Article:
Alexander McQueen

Deliverance, Alexander McQueen’s Spring/Summer 2004 fashion show was the hit of the season. Based on the 1969 film, They Shoot Horses, Don’t They? (starring Jane Fonda), Deliverance subverted the typical fashion show narrative by reversing the order of presentation; evening gowns kicked off the extravaganza while faux-homespun daywear and a tarnished evening gown concluded the show. This narrative mirrored the film, which documents a Depression-era dance marathon. In order to earn a cash prize the hopeful participants must dance for days with only brief breaks for food and short naps. Lack of sleep and food, paired with non-stop dancing, drives the dancers to the point of emotional and physical collapse and ends in tragedy. You can watch the trailer here.

McQueen’s S/S 2004 fashion show was a mini-dance marathon featuring 20 trained dancers paired with 20 models, all of whom rehearsed for two weeks. Deliverance began with models and dancers moving about the dance floor with a sense of eagerness and purpose, dressed in delicate gowns. By the end of the show, the dancer/models struggle to stay upright while dressed in patchwork garments representative of their overall decline. Of course, Deliverance was a fashion show presented by Alexander McQueen, so even the patchwork garments were exquisitely crafted. The woman’s suit constructed of men’s cotton shirting seen below appears near the end of the Deliverance, worn by a model slumped on the shoulders of her dancing partner.You can watch Deliverance (without sound) here.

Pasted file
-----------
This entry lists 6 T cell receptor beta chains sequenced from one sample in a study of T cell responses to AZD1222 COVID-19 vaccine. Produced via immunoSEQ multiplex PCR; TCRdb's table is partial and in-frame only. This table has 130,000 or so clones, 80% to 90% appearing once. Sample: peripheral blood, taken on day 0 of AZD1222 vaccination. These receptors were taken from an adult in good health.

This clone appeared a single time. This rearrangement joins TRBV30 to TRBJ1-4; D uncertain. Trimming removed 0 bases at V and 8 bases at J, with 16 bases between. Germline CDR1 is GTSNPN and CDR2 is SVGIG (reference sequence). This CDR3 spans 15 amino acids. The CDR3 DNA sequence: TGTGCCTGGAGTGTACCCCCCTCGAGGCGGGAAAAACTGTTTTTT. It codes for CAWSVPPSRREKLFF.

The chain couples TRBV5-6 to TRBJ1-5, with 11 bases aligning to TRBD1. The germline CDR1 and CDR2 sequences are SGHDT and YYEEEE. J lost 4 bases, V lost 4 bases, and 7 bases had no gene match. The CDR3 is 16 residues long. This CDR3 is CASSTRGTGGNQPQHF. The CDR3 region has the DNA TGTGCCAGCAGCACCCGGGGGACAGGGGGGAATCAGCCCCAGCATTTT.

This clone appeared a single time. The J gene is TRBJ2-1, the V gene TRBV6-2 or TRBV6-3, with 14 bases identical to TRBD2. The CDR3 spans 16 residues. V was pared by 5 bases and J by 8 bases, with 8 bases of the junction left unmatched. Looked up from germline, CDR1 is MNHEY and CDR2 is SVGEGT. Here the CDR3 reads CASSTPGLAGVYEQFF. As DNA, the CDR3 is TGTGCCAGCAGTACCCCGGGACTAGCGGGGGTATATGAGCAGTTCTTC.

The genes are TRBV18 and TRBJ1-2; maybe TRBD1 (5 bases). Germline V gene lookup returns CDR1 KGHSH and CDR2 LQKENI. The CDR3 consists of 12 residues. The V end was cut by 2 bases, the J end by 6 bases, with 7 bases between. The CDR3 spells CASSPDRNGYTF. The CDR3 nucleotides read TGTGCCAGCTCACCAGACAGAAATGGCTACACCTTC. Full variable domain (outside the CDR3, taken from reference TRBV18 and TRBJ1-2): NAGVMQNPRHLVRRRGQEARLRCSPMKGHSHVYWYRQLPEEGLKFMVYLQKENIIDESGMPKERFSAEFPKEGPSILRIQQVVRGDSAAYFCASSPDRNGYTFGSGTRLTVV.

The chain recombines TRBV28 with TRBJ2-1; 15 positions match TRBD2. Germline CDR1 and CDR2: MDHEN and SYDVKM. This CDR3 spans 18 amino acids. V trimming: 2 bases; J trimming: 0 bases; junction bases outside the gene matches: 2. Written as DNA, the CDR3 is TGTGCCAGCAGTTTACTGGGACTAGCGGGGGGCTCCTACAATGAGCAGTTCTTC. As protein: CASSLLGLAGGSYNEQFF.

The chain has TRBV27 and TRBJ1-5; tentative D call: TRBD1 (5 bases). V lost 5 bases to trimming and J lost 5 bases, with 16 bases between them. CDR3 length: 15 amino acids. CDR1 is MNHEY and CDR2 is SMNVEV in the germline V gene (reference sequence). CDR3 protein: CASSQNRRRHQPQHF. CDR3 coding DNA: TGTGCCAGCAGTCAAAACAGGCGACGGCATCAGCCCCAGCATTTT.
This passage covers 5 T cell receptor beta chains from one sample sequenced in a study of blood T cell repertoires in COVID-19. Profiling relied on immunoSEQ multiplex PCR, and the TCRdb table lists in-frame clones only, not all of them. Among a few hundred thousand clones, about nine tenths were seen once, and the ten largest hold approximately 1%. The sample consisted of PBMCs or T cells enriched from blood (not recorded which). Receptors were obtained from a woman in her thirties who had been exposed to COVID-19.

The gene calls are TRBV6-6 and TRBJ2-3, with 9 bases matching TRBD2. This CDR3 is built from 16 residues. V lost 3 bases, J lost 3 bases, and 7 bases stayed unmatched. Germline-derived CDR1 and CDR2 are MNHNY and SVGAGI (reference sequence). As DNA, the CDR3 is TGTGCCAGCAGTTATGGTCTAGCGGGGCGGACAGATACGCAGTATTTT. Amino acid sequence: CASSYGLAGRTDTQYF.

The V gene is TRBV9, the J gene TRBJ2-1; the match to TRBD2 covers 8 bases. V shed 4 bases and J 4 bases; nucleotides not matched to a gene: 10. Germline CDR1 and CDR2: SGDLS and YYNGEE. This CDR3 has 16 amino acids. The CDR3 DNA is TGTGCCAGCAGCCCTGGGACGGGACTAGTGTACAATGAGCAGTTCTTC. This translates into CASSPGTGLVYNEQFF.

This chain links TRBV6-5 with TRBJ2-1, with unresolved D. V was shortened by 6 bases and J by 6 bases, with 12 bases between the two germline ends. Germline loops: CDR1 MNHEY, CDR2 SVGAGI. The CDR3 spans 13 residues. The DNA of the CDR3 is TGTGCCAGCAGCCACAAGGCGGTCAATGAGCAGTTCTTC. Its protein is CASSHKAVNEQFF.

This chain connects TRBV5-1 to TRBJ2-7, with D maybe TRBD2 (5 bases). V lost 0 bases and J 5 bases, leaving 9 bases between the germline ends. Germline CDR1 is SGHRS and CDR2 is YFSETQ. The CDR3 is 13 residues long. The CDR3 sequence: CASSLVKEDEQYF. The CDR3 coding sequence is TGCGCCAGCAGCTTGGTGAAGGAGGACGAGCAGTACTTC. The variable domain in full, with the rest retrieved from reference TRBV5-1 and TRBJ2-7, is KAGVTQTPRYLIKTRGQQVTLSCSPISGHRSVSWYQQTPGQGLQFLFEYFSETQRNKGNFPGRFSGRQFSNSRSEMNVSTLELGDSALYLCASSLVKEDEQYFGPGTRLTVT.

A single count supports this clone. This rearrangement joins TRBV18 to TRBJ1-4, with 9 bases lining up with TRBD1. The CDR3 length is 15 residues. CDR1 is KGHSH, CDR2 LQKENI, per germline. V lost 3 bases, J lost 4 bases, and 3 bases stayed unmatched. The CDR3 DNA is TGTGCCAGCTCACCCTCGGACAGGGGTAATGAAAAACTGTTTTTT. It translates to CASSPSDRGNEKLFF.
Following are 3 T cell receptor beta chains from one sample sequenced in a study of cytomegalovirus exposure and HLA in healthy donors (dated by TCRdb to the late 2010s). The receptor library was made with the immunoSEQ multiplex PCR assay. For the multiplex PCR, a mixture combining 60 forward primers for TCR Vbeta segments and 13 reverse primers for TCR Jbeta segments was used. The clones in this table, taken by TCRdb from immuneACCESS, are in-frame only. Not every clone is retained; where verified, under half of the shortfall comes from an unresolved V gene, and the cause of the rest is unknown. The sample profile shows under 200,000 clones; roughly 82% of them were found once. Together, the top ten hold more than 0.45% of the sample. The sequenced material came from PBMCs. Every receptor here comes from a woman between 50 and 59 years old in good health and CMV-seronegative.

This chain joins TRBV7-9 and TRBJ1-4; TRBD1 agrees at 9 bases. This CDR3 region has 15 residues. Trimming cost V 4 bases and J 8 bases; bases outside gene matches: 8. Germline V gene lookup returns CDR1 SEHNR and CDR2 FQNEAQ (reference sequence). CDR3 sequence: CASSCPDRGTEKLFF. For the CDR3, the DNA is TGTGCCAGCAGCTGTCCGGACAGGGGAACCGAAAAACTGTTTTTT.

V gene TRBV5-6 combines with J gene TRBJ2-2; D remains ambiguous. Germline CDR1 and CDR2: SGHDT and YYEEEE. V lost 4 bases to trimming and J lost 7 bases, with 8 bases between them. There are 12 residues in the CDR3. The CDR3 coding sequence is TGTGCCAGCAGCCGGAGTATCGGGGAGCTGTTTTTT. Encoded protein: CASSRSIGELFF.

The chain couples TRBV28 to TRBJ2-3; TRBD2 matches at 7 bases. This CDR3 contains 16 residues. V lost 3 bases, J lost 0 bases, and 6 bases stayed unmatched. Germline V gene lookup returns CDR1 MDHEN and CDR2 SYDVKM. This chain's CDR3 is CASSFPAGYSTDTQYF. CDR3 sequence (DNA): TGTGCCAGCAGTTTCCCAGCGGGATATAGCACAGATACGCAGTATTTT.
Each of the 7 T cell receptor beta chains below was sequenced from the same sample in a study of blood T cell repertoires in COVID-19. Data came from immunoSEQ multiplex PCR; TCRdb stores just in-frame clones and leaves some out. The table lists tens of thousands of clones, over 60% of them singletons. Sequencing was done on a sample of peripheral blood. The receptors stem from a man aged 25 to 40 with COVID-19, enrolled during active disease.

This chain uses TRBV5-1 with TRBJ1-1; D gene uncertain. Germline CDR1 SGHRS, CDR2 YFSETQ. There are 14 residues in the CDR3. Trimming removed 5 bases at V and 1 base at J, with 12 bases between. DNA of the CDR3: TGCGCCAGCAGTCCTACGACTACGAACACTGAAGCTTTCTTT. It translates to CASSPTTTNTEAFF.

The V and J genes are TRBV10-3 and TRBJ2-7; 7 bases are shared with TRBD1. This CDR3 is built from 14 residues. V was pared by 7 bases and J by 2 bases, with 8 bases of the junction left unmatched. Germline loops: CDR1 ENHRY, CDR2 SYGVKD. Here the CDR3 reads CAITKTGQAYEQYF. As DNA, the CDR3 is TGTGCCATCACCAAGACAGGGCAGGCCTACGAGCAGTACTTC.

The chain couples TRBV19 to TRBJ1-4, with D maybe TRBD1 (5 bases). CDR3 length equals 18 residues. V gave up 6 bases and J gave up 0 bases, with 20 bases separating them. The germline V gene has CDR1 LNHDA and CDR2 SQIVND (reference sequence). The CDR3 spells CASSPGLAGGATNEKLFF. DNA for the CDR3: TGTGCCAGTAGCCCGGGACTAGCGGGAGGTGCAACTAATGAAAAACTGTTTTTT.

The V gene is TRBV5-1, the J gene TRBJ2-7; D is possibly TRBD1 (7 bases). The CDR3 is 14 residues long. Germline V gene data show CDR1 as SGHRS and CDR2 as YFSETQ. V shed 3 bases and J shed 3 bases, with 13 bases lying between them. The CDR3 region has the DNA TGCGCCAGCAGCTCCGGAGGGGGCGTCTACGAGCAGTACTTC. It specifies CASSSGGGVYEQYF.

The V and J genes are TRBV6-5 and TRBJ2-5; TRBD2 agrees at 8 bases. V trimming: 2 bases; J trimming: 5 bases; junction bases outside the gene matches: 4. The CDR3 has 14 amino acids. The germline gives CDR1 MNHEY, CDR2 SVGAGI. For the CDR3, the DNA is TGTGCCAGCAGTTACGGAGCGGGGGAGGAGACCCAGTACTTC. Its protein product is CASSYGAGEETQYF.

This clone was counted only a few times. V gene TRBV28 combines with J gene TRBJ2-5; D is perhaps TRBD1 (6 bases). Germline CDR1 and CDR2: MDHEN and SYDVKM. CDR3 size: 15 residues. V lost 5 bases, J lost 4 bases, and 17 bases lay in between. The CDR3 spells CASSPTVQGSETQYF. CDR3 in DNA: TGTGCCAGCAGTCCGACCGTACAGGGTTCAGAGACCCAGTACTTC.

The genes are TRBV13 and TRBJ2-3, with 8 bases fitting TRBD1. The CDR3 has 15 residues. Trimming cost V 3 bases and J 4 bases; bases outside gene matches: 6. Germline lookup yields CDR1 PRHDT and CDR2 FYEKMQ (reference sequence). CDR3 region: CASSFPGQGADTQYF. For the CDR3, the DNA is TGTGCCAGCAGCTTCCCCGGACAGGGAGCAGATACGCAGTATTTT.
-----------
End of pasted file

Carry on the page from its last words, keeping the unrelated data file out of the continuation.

The emotional and physical deterioration in Deliverance is typical of McQueen’s work, which frequently explores themes related to violence and decay. Garments, particularly in his early collections, are often intentionally cut and torn and his fashion shows have been called a “theatrical staging of cruelty.”1  Though it almost seems counterintuitive, McQueen has expressed a strong interest in creating a feminine persona that is intimidating in its visual power. When examined closely, it is easy to view the FIDM Museum suit as an expression of McQueen’s interest in powerful femininity. The symmetrical patchwork resembles the patterning of an animal or insect and the small flounce at the lower back of the jacket references the stinger of a bee. Despite these obvious danger signals, the subtle and varied patterning of the textiles invites closer inspection, enticing the spectator as a spider lures an insect to its web.

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Two-piece suit
Alexander McQueen
Spring/Summer 2004
Museum Purchase
2005.5.4AB

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Back view of 2005.5.4AB

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Front detail of 2005.5.4AB

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Back detail of 2005.5.4AB

 

1 Evans, Caroline. Fashion at the Edge. New Haven: Yale University Press, 2003.

Bellafante, Ginia. “At This Dance, McQueen’s the Last Man Standing.” New York Times 13 Oct. 2003: B10.

One response to “Alexander McQueen

  1. I distinctly remember that fashion show and going to see the ready-to-wear versions of the suit in New York (at Barney’s I think). Love it. Thanks for posting this! It began my small love affair with McQueen

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